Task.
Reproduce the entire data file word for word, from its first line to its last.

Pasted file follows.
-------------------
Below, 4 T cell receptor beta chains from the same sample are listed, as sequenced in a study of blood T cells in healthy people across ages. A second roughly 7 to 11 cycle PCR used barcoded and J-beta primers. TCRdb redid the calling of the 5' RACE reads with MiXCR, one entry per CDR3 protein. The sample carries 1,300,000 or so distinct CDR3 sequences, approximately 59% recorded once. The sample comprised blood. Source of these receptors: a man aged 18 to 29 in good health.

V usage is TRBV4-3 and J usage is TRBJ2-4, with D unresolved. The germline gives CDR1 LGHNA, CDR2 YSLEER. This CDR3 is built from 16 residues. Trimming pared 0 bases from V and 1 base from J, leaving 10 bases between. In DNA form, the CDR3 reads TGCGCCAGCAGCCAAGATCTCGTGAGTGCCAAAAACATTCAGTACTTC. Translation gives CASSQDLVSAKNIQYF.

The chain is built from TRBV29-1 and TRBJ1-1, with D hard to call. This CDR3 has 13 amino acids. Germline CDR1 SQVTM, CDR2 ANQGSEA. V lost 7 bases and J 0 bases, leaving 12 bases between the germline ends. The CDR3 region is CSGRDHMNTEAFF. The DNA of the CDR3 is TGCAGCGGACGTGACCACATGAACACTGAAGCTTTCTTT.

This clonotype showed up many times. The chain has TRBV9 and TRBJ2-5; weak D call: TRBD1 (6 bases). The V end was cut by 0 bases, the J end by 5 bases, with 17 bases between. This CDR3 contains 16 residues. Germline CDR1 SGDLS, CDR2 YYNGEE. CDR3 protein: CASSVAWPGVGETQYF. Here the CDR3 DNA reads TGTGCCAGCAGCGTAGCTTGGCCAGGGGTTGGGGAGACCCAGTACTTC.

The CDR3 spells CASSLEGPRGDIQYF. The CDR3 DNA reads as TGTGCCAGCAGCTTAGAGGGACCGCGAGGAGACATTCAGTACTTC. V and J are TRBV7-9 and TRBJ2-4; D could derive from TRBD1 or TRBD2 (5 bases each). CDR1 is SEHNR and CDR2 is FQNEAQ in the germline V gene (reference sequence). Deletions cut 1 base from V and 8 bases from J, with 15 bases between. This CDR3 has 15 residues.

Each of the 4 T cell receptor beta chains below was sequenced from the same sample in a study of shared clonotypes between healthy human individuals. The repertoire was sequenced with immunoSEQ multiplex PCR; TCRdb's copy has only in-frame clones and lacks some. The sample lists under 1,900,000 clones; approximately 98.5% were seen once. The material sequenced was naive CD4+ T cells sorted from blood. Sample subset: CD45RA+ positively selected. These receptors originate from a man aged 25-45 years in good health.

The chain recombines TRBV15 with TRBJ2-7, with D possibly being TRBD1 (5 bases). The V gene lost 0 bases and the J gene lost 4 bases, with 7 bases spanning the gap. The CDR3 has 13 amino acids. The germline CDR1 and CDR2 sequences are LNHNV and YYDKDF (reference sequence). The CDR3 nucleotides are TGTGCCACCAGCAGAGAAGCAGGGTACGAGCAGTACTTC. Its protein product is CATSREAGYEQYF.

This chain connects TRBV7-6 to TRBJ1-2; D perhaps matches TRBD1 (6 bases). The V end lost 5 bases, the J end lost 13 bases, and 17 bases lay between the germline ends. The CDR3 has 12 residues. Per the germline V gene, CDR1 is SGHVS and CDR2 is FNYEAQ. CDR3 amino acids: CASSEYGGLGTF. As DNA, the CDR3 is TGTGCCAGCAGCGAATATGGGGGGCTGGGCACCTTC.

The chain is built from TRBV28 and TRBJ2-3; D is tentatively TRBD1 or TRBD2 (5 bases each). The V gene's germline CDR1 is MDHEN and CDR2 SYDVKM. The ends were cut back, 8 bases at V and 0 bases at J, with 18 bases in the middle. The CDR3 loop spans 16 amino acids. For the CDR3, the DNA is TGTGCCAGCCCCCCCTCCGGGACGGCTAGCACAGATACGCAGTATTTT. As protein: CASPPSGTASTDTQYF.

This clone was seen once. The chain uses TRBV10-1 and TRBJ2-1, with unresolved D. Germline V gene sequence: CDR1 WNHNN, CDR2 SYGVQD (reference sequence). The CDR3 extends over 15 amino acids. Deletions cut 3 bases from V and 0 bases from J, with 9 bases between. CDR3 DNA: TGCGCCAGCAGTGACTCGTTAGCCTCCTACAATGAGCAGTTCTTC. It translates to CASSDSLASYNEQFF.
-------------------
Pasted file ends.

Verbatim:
Below, 4 T cell receptor beta chains from the same sample are listed, as sequenced in a study of blood T cells in healthy people across ages. A second roughly 7 to 11 cycle PCR used barcoded and J-beta primers. TCRdb redid the calling of the 5' RACE reads with MiXCR, one entry per CDR3 protein. The sample carries 1,300,000 or so distinct CDR3 sequences, approximately 59% recorded once. The sample comprised blood. Source of these receptors: a man aged 18 to 29 in good health.

V usage is TRBV4-3 and J usage is TRBJ2-4, with D unresolved. The germline gives CDR1 LGHNA, CDR2 YSLEER. This CDR3 is built from 16 residues. Trimming pared 0 bases from V and 1 base from J, leaving 10 bases between. In DNA form, the CDR3 reads TGCGCCAGCAGCCAAGATCTCGTGAGTGCCAAAAACATTCAGTACTTC. Translation gives CASSQDLVSAKNIQYF.

The chain is built from TRBV29-1 and TRBJ1-1, with D hard to call. This CDR3 has 13 amino acids. Germline CDR1 SQVTM, CDR2 ANQGSEA. V lost 7 bases and J 0 bases, leaving 12 bases between the germline ends. The CDR3 region is CSGRDHMNTEAFF. The DNA of the CDR3 is TGCAGCGGACGTGACCACATGAACACTGAAGCTTTCTTT.

This clonotype showed up many times. The chain has TRBV9 and TRBJ2-5; weak D call: TRBD1 (6 bases). The V end was cut by 0 bases, the J end by 5 bases, with 17 bases between. This CDR3 contains 16 residues. Germline CDR1 SGDLS, CDR2 YYNGEE. CDR3 protein: CASSVAWPGVGETQYF. Here the CDR3 DNA reads TGTGCCAGCAGCGTAGCTTGGCCAGGGGTTGGGGAGACCCAGTACTTC.

The CDR3 spells CASSLEGPRGDIQYF. The CDR3 DNA reads as TGTGCCAGCAGCTTAGAGGGACCGCGAGGAGACATTCAGTACTTC. V and J are TRBV7-9 and TRBJ2-4; D could derive from TRBD1 or TRBD2 (5 bases each). CDR1 is SEHNR and CDR2 is FQNEAQ in the germline V gene (reference sequence). Deletions cut 1 base from V and 8 bases from J, with 15 bases between. This CDR3 has 15 residues.

Each of the 4 T cell receptor beta chains below was sequenced from the same sample in a study of shared clonotypes between healthy human individuals. The repertoire was sequenced with immunoSEQ multiplex PCR; TCRdb's copy has only in-frame clones and lacks some. The sample lists under 1,900,000 clones; approximately 98.5% were seen once. The material sequenced was naive CD4+ T cells sorted from blood. Sample subset: CD45RA+ positively selected. These receptors originate from a man aged 25-45 years in good health.

The chain recombines TRBV15 with TRBJ2-7, with D possibly being TRBD1 (5 bases). The V gene lost 0 bases and the J gene lost 4 bases, with 7 bases spanning the gap. The CDR3 has 13 amino acids. The germline CDR1 and CDR2 sequences are LNHNV and YYDKDF (reference sequence). The CDR3 nucleotides are TGTGCCACCAGCAGAGAAGCAGGGTACGAGCAGTACTTC. Its protein product is CATSREAGYEQYF.

This chain connects TRBV7-6 to TRBJ1-2; D perhaps matches TRBD1 (6 bases). The V end lost 5 bases, the J end lost 13 bases, and 17 bases lay between the germline ends. The CDR3 has 12 residues. Per the germline V gene, CDR1 is SGHVS and CDR2 is FNYEAQ. CDR3 amino acids: CASSEYGGLGTF. As DNA, the CDR3 is TGTGCCAGCAGCGAATATGGGGGGCTGGGCACCTTC.

The chain is built from TRBV28 and TRBJ2-3; D is tentatively TRBD1 or TRBD2 (5 bases each). The V gene's germline CDR1 is MDHEN and CDR2 SYDVKM. The ends were cut back, 8 bases at V and 0 bases at J, with 18 bases in the middle. The CDR3 loop spans 16 amino acids. For the CDR3, the DNA is TGTGCCAGCCCCCCCTCCGGGACGGCTAGCACAGATACGCAGTATTTT. As protein: CASPPSGTASTDTQYF.

This clone was seen once. The chain uses TRBV10-1 and TRBJ2-1, with unresolved D. Germline V gene sequence: CDR1 WNHNN, CDR2 SYGVQD (reference sequence). The CDR3 extends over 15 amino acids. Deletions cut 3 bases from V and 0 bases from J, with 9 bases between. CDR3 DNA: TGCGCCAGCAGTGACTCGTTAGCCTCCTACAATGAGCAGTTCTTC. It translates to CASSDSLASYNEQFF.